Chapman had arrived the night before. This 25 year-old from Honolulu, Hawaii had brought very few personal effects with him. He had come to Manhattan for only one purpose.
Born in Fort Worth, Texas but raised mostly in Decatur, Georgia, a suburb of Atlanta, Chapman had admired the Beatles when he was a young teenager in middle school. He played in a band himself. Friends saw him as conscientious during the period he worked as a YMCA counselor. But around 1969, 14 year-old Chapman started experimenting with hallucinogenic drugs and went on a wild bender for several months. As quickly as his spiral into narcotics commenced, he suddenly quit, cold turkey, and became a devout Christian. He’d spend hours proselytizing to other students at his high school. After graduation, he did a short stint for the YMCA in Beirut, Lebanon, and then had a brief, yet intense, relationship with a young girl in the States. By 1977, Chapman had no definitive career path, aimless in his goals. He moved to Hawaii, took odd jobs, and tried to kill himself. After spending almost a year traveling the world on money his parents had given him, Chapman settled back in Honolulu and married a Japanese woman named Gloria Abe in June 1979. He took a low-paying job as a security guard for a high-rise condominium. He became irritable and unapproachable during this period. He also still had a fascination with the Beatles. With John Lennon, in particular.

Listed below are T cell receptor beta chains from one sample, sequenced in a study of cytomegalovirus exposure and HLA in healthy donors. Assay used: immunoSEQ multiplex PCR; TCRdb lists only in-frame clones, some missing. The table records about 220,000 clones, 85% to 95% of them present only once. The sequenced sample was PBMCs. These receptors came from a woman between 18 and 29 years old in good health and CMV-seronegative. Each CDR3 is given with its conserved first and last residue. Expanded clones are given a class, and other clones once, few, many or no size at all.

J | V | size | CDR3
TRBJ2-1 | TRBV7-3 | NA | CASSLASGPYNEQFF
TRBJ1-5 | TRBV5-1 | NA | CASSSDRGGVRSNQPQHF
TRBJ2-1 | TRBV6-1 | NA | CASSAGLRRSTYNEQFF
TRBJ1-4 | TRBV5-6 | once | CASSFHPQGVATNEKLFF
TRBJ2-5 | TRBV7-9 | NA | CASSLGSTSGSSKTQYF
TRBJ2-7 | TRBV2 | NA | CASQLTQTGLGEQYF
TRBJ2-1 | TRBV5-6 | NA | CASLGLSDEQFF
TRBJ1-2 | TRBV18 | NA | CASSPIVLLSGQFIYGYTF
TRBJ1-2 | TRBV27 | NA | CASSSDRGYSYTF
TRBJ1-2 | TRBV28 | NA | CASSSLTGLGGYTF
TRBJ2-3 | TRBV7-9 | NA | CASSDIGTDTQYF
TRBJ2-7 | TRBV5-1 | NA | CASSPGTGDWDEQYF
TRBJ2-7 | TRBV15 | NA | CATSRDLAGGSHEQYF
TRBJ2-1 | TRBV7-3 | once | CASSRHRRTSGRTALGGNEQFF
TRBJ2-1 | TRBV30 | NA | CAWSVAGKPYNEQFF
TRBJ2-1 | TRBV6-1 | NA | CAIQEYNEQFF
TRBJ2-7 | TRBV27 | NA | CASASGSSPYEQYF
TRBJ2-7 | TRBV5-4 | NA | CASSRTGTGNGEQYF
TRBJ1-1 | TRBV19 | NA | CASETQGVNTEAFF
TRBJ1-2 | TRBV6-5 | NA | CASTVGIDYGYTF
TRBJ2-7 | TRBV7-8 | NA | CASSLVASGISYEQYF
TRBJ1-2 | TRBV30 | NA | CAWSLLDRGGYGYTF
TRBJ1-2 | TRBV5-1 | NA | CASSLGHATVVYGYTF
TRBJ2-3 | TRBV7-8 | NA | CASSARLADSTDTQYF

On October 23, 1980, Chapman quit his security job, signing out his name as “John Lennon.” Four days later, he purchased a Charter Arms .38 revolver. He simply left Gloria in November and traveled to New York. He stayed at the Olcott Hotel on West 72nd Street, merely a few hundred yards from the Dakota. His resolve to go through with some sort of action against Lennon dissolved, and he returned to Honolulu a few days later. By that Saturday morning, December 6th, when he stirred from his cot at the YMCA in Manhattan, Chapman’s resolve was renewed and committed.